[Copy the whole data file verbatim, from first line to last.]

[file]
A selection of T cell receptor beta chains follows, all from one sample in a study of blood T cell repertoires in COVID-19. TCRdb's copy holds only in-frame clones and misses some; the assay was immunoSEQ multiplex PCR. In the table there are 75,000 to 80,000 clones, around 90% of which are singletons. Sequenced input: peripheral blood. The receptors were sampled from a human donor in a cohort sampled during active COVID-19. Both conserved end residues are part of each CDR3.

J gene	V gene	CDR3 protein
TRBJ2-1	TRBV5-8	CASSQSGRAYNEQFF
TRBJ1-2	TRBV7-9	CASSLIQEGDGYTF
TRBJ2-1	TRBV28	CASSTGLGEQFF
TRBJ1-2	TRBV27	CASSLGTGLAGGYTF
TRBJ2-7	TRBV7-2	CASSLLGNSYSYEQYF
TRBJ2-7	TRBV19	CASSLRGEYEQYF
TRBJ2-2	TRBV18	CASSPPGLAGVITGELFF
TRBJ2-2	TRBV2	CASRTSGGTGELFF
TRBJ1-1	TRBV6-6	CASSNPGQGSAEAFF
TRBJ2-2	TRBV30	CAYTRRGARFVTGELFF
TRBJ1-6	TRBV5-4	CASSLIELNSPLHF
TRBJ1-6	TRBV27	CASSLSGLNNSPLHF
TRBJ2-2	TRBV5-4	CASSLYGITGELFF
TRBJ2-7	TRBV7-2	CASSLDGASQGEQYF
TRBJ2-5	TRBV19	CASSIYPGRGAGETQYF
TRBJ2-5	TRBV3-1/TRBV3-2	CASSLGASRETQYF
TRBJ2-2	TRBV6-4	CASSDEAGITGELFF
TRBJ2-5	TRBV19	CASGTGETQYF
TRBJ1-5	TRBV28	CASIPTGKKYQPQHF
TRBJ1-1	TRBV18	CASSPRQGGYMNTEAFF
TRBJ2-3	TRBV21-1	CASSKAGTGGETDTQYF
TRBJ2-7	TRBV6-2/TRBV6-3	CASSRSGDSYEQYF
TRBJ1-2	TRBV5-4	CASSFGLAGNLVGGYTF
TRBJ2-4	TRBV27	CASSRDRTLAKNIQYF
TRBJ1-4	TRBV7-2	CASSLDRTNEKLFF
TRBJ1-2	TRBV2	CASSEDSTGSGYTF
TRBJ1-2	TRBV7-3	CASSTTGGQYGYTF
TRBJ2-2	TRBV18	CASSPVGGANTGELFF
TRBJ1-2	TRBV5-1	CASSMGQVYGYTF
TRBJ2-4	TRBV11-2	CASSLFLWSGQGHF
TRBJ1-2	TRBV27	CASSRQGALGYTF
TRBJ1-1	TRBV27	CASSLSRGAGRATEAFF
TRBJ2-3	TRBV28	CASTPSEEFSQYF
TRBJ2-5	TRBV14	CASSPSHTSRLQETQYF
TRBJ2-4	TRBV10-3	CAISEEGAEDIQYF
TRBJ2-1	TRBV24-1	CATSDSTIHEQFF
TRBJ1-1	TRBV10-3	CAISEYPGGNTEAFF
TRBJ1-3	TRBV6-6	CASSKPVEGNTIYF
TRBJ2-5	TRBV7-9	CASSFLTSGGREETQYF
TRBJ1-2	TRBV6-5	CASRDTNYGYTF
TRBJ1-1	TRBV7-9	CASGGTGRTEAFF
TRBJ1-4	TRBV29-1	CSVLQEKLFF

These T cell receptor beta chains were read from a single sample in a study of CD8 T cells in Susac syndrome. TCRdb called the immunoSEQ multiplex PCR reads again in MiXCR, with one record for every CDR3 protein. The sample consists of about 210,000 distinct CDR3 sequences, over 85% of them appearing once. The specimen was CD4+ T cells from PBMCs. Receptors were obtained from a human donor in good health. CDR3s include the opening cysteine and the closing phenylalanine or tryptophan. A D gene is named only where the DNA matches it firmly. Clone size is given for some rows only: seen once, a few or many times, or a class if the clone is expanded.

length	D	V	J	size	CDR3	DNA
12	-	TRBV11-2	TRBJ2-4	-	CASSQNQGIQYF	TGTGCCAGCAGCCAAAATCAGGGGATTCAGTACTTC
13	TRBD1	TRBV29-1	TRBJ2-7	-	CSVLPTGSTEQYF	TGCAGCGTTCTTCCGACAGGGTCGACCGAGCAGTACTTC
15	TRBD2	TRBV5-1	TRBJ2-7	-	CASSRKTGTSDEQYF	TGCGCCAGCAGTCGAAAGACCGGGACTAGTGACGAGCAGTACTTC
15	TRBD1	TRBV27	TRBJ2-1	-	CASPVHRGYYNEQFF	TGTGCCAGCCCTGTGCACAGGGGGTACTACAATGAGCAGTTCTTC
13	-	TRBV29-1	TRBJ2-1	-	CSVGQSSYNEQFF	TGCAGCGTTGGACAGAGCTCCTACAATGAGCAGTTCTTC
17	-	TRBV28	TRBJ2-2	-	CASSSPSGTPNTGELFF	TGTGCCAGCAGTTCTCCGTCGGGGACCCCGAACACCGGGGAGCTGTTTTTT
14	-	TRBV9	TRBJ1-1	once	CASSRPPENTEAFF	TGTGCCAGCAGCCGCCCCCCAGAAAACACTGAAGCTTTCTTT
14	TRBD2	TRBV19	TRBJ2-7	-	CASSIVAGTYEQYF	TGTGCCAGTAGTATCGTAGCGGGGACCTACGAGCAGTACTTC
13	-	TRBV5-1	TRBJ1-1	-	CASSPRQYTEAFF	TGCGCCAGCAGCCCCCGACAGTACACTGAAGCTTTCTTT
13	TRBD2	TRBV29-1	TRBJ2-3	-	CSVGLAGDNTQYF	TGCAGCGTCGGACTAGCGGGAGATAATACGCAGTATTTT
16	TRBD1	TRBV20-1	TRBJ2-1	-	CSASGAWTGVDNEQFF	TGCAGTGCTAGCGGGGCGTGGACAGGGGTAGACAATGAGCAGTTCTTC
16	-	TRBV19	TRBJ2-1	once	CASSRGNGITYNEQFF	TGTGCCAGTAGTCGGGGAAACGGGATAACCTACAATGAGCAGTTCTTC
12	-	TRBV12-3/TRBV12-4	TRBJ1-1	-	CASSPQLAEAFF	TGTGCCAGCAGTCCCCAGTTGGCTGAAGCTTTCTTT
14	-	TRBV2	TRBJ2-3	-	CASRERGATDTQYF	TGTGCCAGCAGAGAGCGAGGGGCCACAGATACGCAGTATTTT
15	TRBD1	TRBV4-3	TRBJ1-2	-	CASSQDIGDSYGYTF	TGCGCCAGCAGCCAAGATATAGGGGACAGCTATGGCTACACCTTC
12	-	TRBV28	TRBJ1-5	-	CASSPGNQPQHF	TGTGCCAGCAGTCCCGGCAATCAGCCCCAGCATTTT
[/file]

A selection of T cell receptor beta chains follows, all from one sample in a study of blood T cell repertoires in COVID-19. TCRdb's copy holds only in-frame clones and misses some; the assay was immunoSEQ multiplex PCR. In the table there are 75,000 to 80,000 clones, around 90% of which are singletons. Sequenced input: peripheral blood. The receptors were sampled from a human donor in a cohort sampled during active COVID-19. Both conserved end residues are part of each CDR3.

J gene	V gene	CDR3 protein
TRBJ2-1	TRBV5-8	CASSQSGRAYNEQFF
TRBJ1-2	TRBV7-9	CASSLIQEGDGYTF
TRBJ2-1	TRBV28	CASSTGLGEQFF
TRBJ1-2	TRBV27	CASSLGTGLAGGYTF
TRBJ2-7	TRBV7-2	CASSLLGNSYSYEQYF
TRBJ2-7	TRBV19	CASSLRGEYEQYF
TRBJ2-2	TRBV18	CASSPPGLAGVITGELFF
TRBJ2-2	TRBV2	CASRTSGGTGELFF
TRBJ1-1	TRBV6-6	CASSNPGQGSAEAFF
TRBJ2-2	TRBV30	CAYTRRGARFVTGELFF
TRBJ1-6	TRBV5-4	CASSLIELNSPLHF
TRBJ1-6	TRBV27	CASSLSGLNNSPLHF
TRBJ2-2	TRBV5-4	CASSLYGITGELFF
TRBJ2-7	TRBV7-2	CASSLDGASQGEQYF
TRBJ2-5	TRBV19	CASSIYPGRGAGETQYF
TRBJ2-5	TRBV3-1/TRBV3-2	CASSLGASRETQYF
TRBJ2-2	TRBV6-4	CASSDEAGITGELFF
TRBJ2-5	TRBV19	CASGTGETQYF
TRBJ1-5	TRBV28	CASIPTGKKYQPQHF
TRBJ1-1	TRBV18	CASSPRQGGYMNTEAFF
TRBJ2-3	TRBV21-1	CASSKAGTGGETDTQYF
TRBJ2-7	TRBV6-2/TRBV6-3	CASSRSGDSYEQYF
TRBJ1-2	TRBV5-4	CASSFGLAGNLVGGYTF
TRBJ2-4	TRBV27	CASSRDRTLAKNIQYF
TRBJ1-4	TRBV7-2	CASSLDRTNEKLFF
TRBJ1-2	TRBV2	CASSEDSTGSGYTF
TRBJ1-2	TRBV7-3	CASSTTGGQYGYTF
TRBJ2-2	TRBV18	CASSPVGGANTGELFF
TRBJ1-2	TRBV5-1	CASSMGQVYGYTF
TRBJ2-4	TRBV11-2	CASSLFLWSGQGHF
TRBJ1-2	TRBV27	CASSRQGALGYTF
TRBJ1-1	TRBV27	CASSLSRGAGRATEAFF
TRBJ2-3	TRBV28	CASTPSEEFSQYF
TRBJ2-5	TRBV14	CASSPSHTSRLQETQYF
TRBJ2-4	TRBV10-3	CAISEEGAEDIQYF
TRBJ2-1	TRBV24-1	CATSDSTIHEQFF
TRBJ1-1	TRBV10-3	CAISEYPGGNTEAFF
TRBJ1-3	TRBV6-6	CASSKPVEGNTIYF
TRBJ2-5	TRBV7-9	CASSFLTSGGREETQYF
TRBJ1-2	TRBV6-5	CASRDTNYGYTF
TRBJ1-1	TRBV7-9	CASGGTGRTEAFF
TRBJ1-4	TRBV29-1	CSVLQEKLFF

These T cell receptor beta chains were read from a single sample in a study of CD8 T cells in Susac syndrome. TCRdb called the immunoSEQ multiplex PCR reads again in MiXCR, with one record for every CDR3 protein. The sample consists of about 210,000 distinct CDR3 sequences, over 85% of them appearing once. The specimen was CD4+ T cells from PBMCs. Receptors were obtained from a human donor in good health. CDR3s include the opening cysteine and the closing phenylalanine or tryptophan. A D gene is named only where the DNA matches it firmly. Clone size is given for some rows only: seen once, a few or many times, or a class if the clone is expanded.

length	D	V	J	size	CDR3	DNA
12	-	TRBV11-2	TRBJ2-4	-	CASSQNQGIQYF	TGTGCCAGCAGCCAAAATCAGGGGATTCAGTACTTC
13	TRBD1	TRBV29-1	TRBJ2-7	-	CSVLPTGSTEQYF	TGCAGCGTTCTTCCGACAGGGTCGACCGAGCAGTACTTC
15	TRBD2	TRBV5-1	TRBJ2-7	-	CASSRKTGTSDEQYF	TGCGCCAGCAGTCGAAAGACCGGGACTAGTGACGAGCAGTACTTC
15	TRBD1	TRBV27	TRBJ2-1	-	CASPVHRGYYNEQFF	TGTGCCAGCCCTGTGCACAGGGGGTACTACAATGAGCAGTTCTTC
13	-	TRBV29-1	TRBJ2-1	-	CSVGQSSYNEQFF	TGCAGCGTTGGACAGAGCTCCTACAATGAGCAGTTCTTC
17	-	TRBV28	TRBJ2-2	-	CASSSPSGTPNTGELFF	TGTGCCAGCAGTTCTCCGTCGGGGACCCCGAACACCGGGGAGCTGTTTTTT
14	-	TRBV9	TRBJ1-1	once	CASSRPPENTEAFF	TGTGCCAGCAGCCGCCCCCCAGAAAACACTGAAGCTTTCTTT
14	TRBD2	TRBV19	TRBJ2-7	-	CASSIVAGTYEQYF	TGTGCCAGTAGTATCGTAGCGGGGACCTACGAGCAGTACTTC
13	-	TRBV5-1	TRBJ1-1	-	CASSPRQYTEAFF	TGCGCCAGCAGCCCCCGACAGTACACTGAAGCTTTCTTT
13	TRBD2	TRBV29-1	TRBJ2-3	-	CSVGLAGDNTQYF	TGCAGCGTCGGACTAGCGGGAGATAATACGCAGTATTTT
16	TRBD1	TRBV20-1	TRBJ2-1	-	CSASGAWTGVDNEQFF	TGCAGTGCTAGCGGGGCGTGGACAGGGGTAGACAATGAGCAGTTCTTC
16	-	TRBV19	TRBJ2-1	once	CASSRGNGITYNEQFF	TGTGCCAGTAGTCGGGGAAACGGGATAACCTACAATGAGCAGTTCTTC
12	-	TRBV12-3/TRBV12-4	TRBJ1-1	-	CASSPQLAEAFF	TGTGCCAGCAGTCCCCAGTTGGCTGAAGCTTTCTTT
14	-	TRBV2	TRBJ2-3	-	CASRERGATDTQYF	TGTGCCAGCAGAGAGCGAGGGGCCACAGATACGCAGTATTTT
15	TRBD1	TRBV4-3	TRBJ1-2	-	CASSQDIGDSYGYTF	TGCGCCAGCAGCCAAGATATAGGGGACAGCTATGGCTACACCTTC
12	-	TRBV28	TRBJ1-5	-	CASSPGNQPQHF	TGTGCCAGCAGTCCCGGCAATCAGCCCCAGCATTTT